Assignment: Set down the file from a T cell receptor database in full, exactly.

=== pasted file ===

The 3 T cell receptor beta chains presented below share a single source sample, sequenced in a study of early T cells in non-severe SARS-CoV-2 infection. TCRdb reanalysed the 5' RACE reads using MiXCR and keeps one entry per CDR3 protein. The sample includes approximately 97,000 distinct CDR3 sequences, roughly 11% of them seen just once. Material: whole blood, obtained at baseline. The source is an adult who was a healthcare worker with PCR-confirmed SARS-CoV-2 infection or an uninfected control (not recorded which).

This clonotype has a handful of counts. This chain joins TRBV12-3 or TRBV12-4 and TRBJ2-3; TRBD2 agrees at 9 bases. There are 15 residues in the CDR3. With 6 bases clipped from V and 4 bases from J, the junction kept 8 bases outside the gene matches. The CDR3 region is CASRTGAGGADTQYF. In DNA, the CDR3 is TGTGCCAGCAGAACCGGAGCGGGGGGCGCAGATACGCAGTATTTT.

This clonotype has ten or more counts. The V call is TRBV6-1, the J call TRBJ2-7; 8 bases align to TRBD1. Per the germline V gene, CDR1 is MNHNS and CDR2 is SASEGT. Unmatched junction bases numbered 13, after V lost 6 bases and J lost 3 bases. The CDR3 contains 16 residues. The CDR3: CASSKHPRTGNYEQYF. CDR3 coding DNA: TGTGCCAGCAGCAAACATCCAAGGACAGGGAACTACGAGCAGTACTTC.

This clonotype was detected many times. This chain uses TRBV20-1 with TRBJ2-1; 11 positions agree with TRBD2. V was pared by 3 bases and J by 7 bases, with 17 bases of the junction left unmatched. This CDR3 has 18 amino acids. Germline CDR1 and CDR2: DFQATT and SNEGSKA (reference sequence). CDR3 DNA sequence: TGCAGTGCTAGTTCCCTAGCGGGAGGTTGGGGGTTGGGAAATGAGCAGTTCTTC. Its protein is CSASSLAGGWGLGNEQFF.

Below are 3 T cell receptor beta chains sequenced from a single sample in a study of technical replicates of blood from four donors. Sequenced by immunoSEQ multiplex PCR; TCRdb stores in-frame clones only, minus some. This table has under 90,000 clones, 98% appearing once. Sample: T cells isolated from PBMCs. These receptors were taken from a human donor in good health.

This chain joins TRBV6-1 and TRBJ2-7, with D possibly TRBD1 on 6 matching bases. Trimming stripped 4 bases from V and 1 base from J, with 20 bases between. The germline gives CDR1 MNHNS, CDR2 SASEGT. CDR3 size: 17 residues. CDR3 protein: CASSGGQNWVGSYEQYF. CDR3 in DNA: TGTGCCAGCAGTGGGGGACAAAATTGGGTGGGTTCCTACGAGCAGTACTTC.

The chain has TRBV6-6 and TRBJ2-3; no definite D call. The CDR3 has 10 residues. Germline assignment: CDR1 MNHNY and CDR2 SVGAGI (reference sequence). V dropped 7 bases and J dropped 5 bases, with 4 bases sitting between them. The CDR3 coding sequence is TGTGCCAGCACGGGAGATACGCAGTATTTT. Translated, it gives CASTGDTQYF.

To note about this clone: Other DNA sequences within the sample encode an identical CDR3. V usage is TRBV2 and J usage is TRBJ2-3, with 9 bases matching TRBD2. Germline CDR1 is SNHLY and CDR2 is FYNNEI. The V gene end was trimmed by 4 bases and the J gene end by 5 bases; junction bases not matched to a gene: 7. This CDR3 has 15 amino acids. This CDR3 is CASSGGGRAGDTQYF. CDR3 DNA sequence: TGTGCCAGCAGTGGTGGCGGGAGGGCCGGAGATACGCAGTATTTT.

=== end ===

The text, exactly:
The 3 T cell receptor beta chains presented below share a single source sample, sequenced in a study of early T cells in non-severe SARS-CoV-2 infection. TCRdb reanalysed the 5' RACE reads using MiXCR and keeps one entry per CDR3 protein. The sample includes approximately 97,000 distinct CDR3 sequences, roughly 11% of them seen just once. Material: whole blood, obtained at baseline. The source is an adult who was a healthcare worker with PCR-confirmed SARS-CoV-2 infection or an uninfected control (not recorded which).

This clonotype has a handful of counts. This chain joins TRBV12-3 or TRBV12-4 and TRBJ2-3; TRBD2 agrees at 9 bases. There are 15 residues in the CDR3. With 6 bases clipped from V and 4 bases from J, the junction kept 8 bases outside the gene matches. The CDR3 region is CASRTGAGGADTQYF. In DNA, the CDR3 is TGTGCCAGCAGAACCGGAGCGGGGGGCGCAGATACGCAGTATTTT.

This clonotype has ten or more counts. The V call is TRBV6-1, the J call TRBJ2-7; 8 bases align to TRBD1. Per the germline V gene, CDR1 is MNHNS and CDR2 is SASEGT. Unmatched junction bases numbered 13, after V lost 6 bases and J lost 3 bases. The CDR3 contains 16 residues. The CDR3: CASSKHPRTGNYEQYF. CDR3 coding DNA: TGTGCCAGCAGCAAACATCCAAGGACAGGGAACTACGAGCAGTACTTC.

This clonotype was detected many times. This chain uses TRBV20-1 with TRBJ2-1; 11 positions agree with TRBD2. V was pared by 3 bases and J by 7 bases, with 17 bases of the junction left unmatched. This CDR3 has 18 amino acids. Germline CDR1 and CDR2: DFQATT and SNEGSKA (reference sequence). CDR3 DNA sequence: TGCAGTGCTAGTTCCCTAGCGGGAGGTTGGGGGTTGGGAAATGAGCAGTTCTTC. Its protein is CSASSLAGGWGLGNEQFF.

Below are 3 T cell receptor beta chains sequenced from a single sample in a study of technical replicates of blood from four donors. Sequenced by immunoSEQ multiplex PCR; TCRdb stores in-frame clones only, minus some. This table has under 90,000 clones, 98% appearing once. Sample: T cells isolated from PBMCs. These receptors were taken from a human donor in good health.

This chain joins TRBV6-1 and TRBJ2-7, with D possibly TRBD1 on 6 matching bases. Trimming stripped 4 bases from V and 1 base from J, with 20 bases between. The germline gives CDR1 MNHNS, CDR2 SASEGT. CDR3 size: 17 residues. CDR3 protein: CASSGGQNWVGSYEQYF. CDR3 in DNA: TGTGCCAGCAGTGGGGGACAAAATTGGGTGGGTTCCTACGAGCAGTACTTC.

The chain has TRBV6-6 and TRBJ2-3; no definite D call. The CDR3 has 10 residues. Germline assignment: CDR1 MNHNY and CDR2 SVGAGI (reference sequence). V dropped 7 bases and J dropped 5 bases, with 4 bases sitting between them. The CDR3 coding sequence is TGTGCCAGCACGGGAGATACGCAGTATTTT. Translated, it gives CASTGDTQYF.

To note about this clone: Other DNA sequences within the sample encode an identical CDR3. V usage is TRBV2 and J usage is TRBJ2-3, with 9 bases matching TRBD2. Germline CDR1 is SNHLY and CDR2 is FYNNEI. The V gene end was trimmed by 4 bases and the J gene end by 5 bases; junction bases not matched to a gene: 7. This CDR3 has 15 amino acids. This CDR3 is CASSGGGRAGDTQYF. CDR3 DNA sequence: TGTGCCAGCAGTGGTGGCGGGAGGGCCGGAGATACGCAGTATTTT.